STAMFORD, Conn. John Santoro did not mind the sea level rising as he lounged at West Beach. The Stamford resident actually preferred it, setting up his chair so the current could reach him even at low tide.
If Long Island Sound rises, coastal flooding is likely to threaten Stamfords ecosystem as well as its infrastructure and assets, the amendment said. The sea level in the New York Metropolitan area is expected to rise 2.5 to 7 inches in the next 25 years, 6 to 15 inches in the next 50 years, and 1 to 3 feet in the next 100 years, the amendment said.
Stamford plans to minimize the dangers to life and property from coastal flooding and wave impacts, especially in hazardous areas such as Westcott Cove, Shippan and Dolphin Cove , the amendment said. Part of that plan includes tracking changes in sea levels and projected increases, it said.
To minimize its impact on the environment, the city, as of last summer, had initiated 79 energy efficient projects to reduce the amount of kilowatts used. The changes, which are mostly in lighting renovations, have saved the city about 14.5 million kilowatts.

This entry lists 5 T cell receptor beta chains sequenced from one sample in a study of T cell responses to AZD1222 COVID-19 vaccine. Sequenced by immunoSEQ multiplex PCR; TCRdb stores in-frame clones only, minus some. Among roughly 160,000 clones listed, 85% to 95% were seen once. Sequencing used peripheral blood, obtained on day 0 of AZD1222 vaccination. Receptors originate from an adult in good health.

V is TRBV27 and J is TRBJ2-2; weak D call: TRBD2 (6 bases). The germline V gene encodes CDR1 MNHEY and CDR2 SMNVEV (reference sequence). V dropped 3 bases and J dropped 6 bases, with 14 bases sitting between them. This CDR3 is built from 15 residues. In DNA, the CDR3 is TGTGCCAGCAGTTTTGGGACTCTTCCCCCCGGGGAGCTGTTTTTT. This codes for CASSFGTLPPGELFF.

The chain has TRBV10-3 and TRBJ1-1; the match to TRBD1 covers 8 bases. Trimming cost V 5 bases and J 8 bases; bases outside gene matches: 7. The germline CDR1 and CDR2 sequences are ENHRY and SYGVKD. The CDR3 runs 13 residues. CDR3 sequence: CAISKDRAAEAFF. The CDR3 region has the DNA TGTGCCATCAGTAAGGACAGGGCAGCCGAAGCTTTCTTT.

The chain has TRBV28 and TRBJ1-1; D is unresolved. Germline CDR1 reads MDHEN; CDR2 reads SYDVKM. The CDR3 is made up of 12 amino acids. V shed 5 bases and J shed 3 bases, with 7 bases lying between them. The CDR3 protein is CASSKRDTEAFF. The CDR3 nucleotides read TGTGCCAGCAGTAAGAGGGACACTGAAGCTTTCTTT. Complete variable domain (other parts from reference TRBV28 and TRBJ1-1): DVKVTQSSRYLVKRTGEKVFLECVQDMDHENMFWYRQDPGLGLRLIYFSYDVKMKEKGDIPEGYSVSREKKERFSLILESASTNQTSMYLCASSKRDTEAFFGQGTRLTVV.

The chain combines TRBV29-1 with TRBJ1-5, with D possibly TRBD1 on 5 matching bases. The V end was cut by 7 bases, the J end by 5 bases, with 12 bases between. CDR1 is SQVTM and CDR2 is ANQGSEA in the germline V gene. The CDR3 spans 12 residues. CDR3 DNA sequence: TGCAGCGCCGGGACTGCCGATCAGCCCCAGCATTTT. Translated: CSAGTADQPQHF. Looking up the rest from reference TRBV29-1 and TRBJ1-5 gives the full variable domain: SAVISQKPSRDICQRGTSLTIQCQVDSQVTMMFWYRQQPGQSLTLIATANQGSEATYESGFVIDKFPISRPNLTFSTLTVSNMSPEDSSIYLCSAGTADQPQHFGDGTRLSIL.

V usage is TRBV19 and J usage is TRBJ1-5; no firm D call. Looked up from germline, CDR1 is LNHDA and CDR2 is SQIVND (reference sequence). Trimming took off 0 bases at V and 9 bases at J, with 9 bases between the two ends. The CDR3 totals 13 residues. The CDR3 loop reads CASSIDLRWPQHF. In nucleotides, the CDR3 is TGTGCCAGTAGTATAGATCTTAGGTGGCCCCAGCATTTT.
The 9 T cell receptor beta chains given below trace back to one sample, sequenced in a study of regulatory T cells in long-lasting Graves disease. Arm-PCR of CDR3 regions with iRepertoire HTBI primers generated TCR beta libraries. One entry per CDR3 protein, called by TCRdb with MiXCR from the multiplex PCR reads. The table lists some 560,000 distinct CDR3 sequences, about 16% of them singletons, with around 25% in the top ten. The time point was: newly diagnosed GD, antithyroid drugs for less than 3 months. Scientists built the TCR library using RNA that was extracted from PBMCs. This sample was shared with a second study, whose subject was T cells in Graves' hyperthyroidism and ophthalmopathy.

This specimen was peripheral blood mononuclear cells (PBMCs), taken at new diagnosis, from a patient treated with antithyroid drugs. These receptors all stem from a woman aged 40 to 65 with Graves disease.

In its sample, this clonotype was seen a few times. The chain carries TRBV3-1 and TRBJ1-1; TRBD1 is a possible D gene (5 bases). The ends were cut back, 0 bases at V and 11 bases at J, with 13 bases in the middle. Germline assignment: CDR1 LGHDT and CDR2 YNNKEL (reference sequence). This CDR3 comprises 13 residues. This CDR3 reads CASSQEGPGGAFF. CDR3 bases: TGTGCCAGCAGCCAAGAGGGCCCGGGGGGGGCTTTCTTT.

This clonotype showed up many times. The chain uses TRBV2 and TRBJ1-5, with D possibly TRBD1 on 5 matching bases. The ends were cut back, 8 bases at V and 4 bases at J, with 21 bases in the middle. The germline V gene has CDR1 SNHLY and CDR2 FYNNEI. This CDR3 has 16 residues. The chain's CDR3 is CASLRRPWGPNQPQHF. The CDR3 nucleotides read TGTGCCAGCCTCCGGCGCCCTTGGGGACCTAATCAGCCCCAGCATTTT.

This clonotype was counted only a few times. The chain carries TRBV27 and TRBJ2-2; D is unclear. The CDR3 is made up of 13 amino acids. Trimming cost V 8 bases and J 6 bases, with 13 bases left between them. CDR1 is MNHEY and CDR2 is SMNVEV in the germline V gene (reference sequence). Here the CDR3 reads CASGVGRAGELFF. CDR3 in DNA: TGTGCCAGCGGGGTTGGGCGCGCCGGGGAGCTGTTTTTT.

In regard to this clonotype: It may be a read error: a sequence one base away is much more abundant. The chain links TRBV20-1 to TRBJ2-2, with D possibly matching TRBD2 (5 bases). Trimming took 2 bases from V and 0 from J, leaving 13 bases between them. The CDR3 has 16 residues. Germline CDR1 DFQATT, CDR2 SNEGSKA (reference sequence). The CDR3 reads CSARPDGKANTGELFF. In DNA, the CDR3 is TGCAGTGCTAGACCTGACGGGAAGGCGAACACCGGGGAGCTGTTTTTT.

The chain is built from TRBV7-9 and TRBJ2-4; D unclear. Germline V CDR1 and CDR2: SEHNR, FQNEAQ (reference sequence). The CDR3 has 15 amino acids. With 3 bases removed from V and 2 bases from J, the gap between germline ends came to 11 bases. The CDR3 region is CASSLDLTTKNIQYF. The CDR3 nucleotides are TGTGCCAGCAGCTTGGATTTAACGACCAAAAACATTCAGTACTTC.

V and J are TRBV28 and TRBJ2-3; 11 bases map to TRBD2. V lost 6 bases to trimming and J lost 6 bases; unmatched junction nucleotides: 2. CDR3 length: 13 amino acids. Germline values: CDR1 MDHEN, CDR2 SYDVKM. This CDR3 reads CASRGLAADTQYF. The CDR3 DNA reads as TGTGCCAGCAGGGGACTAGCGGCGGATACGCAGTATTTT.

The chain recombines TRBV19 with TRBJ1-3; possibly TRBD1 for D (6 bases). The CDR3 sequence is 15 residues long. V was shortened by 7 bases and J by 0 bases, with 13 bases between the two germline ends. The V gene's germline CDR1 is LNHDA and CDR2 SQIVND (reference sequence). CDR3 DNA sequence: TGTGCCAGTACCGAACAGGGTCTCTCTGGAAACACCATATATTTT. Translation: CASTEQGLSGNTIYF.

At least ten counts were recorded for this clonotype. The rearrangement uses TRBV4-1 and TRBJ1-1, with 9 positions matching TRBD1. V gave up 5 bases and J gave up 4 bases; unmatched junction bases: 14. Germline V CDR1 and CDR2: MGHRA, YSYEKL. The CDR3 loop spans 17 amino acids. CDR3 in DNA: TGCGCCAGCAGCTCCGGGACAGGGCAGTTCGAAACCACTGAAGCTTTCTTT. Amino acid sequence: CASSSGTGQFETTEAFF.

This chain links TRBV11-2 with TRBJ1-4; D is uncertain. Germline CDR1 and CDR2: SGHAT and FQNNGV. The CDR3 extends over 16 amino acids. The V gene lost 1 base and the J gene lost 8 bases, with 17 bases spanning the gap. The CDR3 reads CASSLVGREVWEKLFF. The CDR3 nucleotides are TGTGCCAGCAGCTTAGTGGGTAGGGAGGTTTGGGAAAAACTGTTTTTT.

The city has done amazing things to save on electricity usage, said Erin McKenna, Stamfords associate planner.
Nancy Pipicelli, the citys city energy/utility manager who has been instrumental with the sustainability and energy use of Stamford, did not return a call for comment.
How do you try to limit your carbon footprint? Have you noticed a climate change? Share your thoughts and experiences on the issue and add to the conversation by posting below or emailing reporter Anthony Buzzeo at tbuzzeo@TheDailyStamford.com .
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